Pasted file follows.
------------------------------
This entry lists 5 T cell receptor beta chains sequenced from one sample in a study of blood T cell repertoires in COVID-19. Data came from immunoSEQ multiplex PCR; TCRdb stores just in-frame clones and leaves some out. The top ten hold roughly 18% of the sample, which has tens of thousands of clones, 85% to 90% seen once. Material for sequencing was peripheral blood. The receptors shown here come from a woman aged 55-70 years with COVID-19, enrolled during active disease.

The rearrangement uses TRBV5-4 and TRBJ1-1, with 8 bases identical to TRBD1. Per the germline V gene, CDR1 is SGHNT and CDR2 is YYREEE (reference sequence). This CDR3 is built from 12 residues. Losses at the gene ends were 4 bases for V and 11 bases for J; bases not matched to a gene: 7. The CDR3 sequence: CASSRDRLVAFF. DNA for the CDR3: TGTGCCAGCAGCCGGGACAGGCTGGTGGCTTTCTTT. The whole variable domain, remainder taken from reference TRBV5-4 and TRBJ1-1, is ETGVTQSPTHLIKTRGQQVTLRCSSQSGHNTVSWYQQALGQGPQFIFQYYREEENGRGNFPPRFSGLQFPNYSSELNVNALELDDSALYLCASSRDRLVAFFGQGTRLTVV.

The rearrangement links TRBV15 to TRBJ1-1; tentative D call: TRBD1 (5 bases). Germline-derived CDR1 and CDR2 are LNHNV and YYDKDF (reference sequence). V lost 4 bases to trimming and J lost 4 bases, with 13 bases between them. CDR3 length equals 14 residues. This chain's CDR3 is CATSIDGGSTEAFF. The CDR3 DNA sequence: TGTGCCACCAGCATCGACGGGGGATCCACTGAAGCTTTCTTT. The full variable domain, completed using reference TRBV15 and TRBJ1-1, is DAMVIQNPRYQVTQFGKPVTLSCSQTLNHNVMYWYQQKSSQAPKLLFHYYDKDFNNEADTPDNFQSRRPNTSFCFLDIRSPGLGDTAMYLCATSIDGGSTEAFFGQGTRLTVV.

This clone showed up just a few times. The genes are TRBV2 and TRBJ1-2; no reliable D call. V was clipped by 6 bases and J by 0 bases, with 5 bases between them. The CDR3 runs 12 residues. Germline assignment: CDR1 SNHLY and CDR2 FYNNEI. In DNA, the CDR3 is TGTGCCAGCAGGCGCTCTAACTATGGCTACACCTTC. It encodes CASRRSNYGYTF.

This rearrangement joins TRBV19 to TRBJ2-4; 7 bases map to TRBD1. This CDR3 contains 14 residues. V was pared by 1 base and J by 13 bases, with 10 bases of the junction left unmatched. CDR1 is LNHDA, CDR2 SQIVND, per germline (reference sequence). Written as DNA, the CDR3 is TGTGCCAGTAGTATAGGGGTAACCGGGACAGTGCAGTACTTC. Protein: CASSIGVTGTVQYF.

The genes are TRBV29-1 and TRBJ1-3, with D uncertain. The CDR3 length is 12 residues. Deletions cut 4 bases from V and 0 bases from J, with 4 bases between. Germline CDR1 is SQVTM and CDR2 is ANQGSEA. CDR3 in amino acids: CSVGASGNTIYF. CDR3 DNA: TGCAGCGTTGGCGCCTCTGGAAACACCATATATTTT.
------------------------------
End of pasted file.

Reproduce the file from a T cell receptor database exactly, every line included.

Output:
This entry lists 5 T cell receptor beta chains sequenced from one sample in a study of blood T cell repertoires in COVID-19. Data came from immunoSEQ multiplex PCR; TCRdb stores just in-frame clones and leaves some out. The top ten hold roughly 18% of the sample, which has tens of thousands of clones, 85% to 90% seen once. Material for sequencing was peripheral blood. The receptors shown here come from a woman aged 55-70 years with COVID-19, enrolled during active disease.

The rearrangement uses TRBV5-4 and TRBJ1-1, with 8 bases identical to TRBD1. Per the germline V gene, CDR1 is SGHNT and CDR2 is YYREEE (reference sequence). This CDR3 is built from 12 residues. Losses at the gene ends were 4 bases for V and 11 bases for J; bases not matched to a gene: 7. The CDR3 sequence: CASSRDRLVAFF. DNA for the CDR3: TGTGCCAGCAGCCGGGACAGGCTGGTGGCTTTCTTT. The whole variable domain, remainder taken from reference TRBV5-4 and TRBJ1-1, is ETGVTQSPTHLIKTRGQQVTLRCSSQSGHNTVSWYQQALGQGPQFIFQYYREEENGRGNFPPRFSGLQFPNYSSELNVNALELDDSALYLCASSRDRLVAFFGQGTRLTVV.

The rearrangement links TRBV15 to TRBJ1-1; tentative D call: TRBD1 (5 bases). Germline-derived CDR1 and CDR2 are LNHNV and YYDKDF (reference sequence). V lost 4 bases to trimming and J lost 4 bases, with 13 bases between them. CDR3 length equals 14 residues. This chain's CDR3 is CATSIDGGSTEAFF. The CDR3 DNA sequence: TGTGCCACCAGCATCGACGGGGGATCCACTGAAGCTTTCTTT. The full variable domain, completed using reference TRBV15 and TRBJ1-1, is DAMVIQNPRYQVTQFGKPVTLSCSQTLNHNVMYWYQQKSSQAPKLLFHYYDKDFNNEADTPDNFQSRRPNTSFCFLDIRSPGLGDTAMYLCATSIDGGSTEAFFGQGTRLTVV.

This clone showed up just a few times. The genes are TRBV2 and TRBJ1-2; no reliable D call. V was clipped by 6 bases and J by 0 bases, with 5 bases between them. The CDR3 runs 12 residues. Germline assignment: CDR1 SNHLY and CDR2 FYNNEI. In DNA, the CDR3 is TGTGCCAGCAGGCGCTCTAACTATGGCTACACCTTC. It encodes CASRRSNYGYTF.

This rearrangement joins TRBV19 to TRBJ2-4; 7 bases map to TRBD1. This CDR3 contains 14 residues. V was pared by 1 base and J by 13 bases, with 10 bases of the junction left unmatched. CDR1 is LNHDA, CDR2 SQIVND, per germline (reference sequence). Written as DNA, the CDR3 is TGTGCCAGTAGTATAGGGGTAACCGGGACAGTGCAGTACTTC. Protein: CASSIGVTGTVQYF.

The genes are TRBV29-1 and TRBJ1-3, with D uncertain. The CDR3 length is 12 residues. Deletions cut 4 bases from V and 0 bases from J, with 4 bases between. Germline CDR1 is SQVTM and CDR2 is ANQGSEA. CDR3 in amino acids: CSVGASGNTIYF. CDR3 DNA: TGCAGCGTTGGCGCCTCTGGAAACACCATATATTTT.